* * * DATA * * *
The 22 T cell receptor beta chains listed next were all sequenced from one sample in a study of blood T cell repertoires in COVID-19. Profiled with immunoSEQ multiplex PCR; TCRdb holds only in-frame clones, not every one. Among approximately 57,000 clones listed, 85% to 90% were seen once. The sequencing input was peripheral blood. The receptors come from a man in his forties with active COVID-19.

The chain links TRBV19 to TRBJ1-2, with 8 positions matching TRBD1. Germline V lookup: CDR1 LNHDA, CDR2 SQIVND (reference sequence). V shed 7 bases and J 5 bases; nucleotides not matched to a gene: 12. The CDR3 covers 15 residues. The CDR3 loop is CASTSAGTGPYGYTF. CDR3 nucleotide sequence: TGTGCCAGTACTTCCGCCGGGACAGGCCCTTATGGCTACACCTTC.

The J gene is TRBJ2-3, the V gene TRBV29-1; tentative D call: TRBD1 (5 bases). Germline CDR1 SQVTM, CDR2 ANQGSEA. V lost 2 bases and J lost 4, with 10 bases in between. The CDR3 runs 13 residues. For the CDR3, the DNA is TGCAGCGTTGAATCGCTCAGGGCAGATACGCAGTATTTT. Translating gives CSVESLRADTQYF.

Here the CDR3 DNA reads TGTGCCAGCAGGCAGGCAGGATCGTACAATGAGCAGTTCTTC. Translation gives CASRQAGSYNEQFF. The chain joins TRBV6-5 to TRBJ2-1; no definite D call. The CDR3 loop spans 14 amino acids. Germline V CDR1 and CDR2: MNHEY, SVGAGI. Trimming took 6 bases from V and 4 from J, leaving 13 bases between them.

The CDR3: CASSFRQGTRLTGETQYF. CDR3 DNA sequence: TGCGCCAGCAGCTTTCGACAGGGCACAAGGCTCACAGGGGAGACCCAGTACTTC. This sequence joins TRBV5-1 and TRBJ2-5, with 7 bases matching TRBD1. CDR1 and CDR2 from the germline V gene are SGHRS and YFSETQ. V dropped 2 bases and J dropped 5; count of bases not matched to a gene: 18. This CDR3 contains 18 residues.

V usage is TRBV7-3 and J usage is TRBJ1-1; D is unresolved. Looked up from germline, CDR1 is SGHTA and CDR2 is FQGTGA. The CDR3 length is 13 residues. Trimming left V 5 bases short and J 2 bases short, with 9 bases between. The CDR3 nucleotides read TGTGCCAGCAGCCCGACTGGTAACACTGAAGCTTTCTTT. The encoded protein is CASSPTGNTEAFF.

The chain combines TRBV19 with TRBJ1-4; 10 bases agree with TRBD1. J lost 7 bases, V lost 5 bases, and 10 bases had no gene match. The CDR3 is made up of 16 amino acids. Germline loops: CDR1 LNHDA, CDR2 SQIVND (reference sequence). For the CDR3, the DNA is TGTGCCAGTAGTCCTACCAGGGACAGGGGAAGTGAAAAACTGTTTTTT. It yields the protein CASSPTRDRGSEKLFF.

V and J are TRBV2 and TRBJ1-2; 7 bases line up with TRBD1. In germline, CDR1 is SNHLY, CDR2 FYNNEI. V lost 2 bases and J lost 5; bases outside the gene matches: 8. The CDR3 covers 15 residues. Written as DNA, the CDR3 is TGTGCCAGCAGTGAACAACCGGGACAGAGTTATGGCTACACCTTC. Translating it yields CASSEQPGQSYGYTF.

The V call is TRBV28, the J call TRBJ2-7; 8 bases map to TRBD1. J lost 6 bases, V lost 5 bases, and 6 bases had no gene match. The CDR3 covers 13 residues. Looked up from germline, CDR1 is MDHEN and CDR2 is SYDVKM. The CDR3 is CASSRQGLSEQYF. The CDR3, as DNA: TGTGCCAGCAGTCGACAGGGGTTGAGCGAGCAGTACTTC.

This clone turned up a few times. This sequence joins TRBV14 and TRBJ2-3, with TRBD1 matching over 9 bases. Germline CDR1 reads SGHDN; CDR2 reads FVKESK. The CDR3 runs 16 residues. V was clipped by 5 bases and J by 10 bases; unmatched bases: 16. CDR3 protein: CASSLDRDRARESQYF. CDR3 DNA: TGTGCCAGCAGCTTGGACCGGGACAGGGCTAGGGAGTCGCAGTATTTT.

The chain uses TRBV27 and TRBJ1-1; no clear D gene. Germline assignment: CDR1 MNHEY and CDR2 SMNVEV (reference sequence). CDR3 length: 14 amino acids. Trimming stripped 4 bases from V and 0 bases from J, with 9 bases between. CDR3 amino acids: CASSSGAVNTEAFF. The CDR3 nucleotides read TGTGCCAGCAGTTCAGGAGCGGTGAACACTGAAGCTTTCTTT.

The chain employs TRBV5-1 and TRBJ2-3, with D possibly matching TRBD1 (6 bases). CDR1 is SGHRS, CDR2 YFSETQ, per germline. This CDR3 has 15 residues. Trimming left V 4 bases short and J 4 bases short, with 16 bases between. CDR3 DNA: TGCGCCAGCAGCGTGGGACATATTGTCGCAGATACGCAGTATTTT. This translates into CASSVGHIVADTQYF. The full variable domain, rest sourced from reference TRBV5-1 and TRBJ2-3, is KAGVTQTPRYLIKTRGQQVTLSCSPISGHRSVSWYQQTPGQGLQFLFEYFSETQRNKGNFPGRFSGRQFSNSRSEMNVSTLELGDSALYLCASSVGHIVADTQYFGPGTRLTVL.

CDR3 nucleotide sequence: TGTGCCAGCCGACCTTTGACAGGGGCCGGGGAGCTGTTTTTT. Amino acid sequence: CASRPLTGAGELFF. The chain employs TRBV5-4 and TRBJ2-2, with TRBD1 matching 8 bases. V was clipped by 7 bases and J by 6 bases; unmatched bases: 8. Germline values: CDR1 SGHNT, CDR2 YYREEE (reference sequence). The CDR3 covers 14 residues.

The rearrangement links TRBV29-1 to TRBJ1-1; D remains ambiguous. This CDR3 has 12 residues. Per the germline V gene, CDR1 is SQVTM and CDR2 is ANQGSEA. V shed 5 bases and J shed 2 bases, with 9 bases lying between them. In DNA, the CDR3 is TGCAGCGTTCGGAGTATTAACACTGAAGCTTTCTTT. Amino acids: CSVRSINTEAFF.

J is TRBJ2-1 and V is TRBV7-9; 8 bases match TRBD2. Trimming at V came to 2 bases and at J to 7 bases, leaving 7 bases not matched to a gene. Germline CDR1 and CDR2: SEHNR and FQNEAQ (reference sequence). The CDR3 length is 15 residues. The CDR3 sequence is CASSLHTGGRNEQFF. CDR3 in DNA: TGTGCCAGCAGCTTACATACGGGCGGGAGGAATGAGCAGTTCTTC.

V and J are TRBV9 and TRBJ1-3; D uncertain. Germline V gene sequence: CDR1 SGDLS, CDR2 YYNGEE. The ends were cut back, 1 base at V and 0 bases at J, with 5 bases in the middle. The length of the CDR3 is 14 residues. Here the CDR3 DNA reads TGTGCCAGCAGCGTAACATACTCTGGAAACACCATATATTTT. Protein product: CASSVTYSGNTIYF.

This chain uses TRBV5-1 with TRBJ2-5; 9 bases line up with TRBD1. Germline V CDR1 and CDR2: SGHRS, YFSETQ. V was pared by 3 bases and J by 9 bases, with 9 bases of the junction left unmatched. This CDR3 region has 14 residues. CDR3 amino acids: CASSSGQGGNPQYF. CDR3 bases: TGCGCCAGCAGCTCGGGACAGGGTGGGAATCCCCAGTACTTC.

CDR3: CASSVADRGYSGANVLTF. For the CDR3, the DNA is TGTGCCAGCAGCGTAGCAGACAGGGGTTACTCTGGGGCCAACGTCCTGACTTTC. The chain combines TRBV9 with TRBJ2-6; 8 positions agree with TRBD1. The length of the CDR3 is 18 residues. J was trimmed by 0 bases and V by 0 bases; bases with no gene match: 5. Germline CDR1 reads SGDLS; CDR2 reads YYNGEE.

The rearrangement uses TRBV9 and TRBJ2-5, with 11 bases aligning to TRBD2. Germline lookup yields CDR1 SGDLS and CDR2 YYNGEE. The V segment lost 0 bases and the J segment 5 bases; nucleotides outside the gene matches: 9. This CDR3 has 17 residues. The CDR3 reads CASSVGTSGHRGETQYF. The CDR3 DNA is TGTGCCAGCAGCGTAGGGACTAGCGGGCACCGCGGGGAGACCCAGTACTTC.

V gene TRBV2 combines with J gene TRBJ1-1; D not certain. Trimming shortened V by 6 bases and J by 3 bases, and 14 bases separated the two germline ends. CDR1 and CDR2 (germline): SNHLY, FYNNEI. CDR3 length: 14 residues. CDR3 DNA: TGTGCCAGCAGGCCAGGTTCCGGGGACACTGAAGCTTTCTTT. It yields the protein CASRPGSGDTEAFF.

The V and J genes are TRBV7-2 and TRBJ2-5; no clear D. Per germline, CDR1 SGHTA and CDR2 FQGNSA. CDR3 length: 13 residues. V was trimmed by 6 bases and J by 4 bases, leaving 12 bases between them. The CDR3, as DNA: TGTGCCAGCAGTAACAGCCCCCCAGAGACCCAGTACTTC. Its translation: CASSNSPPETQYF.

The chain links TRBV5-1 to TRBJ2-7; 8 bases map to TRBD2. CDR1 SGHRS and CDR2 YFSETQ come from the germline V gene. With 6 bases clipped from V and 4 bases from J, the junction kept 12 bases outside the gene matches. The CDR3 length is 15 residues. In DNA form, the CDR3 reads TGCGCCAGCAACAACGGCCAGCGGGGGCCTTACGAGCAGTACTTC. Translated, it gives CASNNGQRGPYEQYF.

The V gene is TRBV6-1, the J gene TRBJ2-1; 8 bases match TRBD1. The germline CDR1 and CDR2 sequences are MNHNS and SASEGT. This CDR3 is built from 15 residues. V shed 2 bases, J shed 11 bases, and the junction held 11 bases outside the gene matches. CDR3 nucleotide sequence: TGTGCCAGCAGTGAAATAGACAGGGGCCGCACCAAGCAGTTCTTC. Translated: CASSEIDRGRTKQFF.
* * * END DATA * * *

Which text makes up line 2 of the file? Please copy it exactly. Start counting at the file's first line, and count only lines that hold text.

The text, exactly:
The chain links TRBV19 to TRBJ1-2, with 8 positions matching TRBD1. Germline V lookup: CDR1 LNHDA, CDR2 SQIVND (reference sequence). V shed 7 bases and J 5 bases; nucleotides not matched to a gene: 12. The CDR3 covers 15 residues. The CDR3 loop is CASTSAGTGPYGYTF. CDR3 nucleotide sequence: TGTGCCAGTACTTCCGCCGGGACAGGCCCTTATGGCTACACCTTC.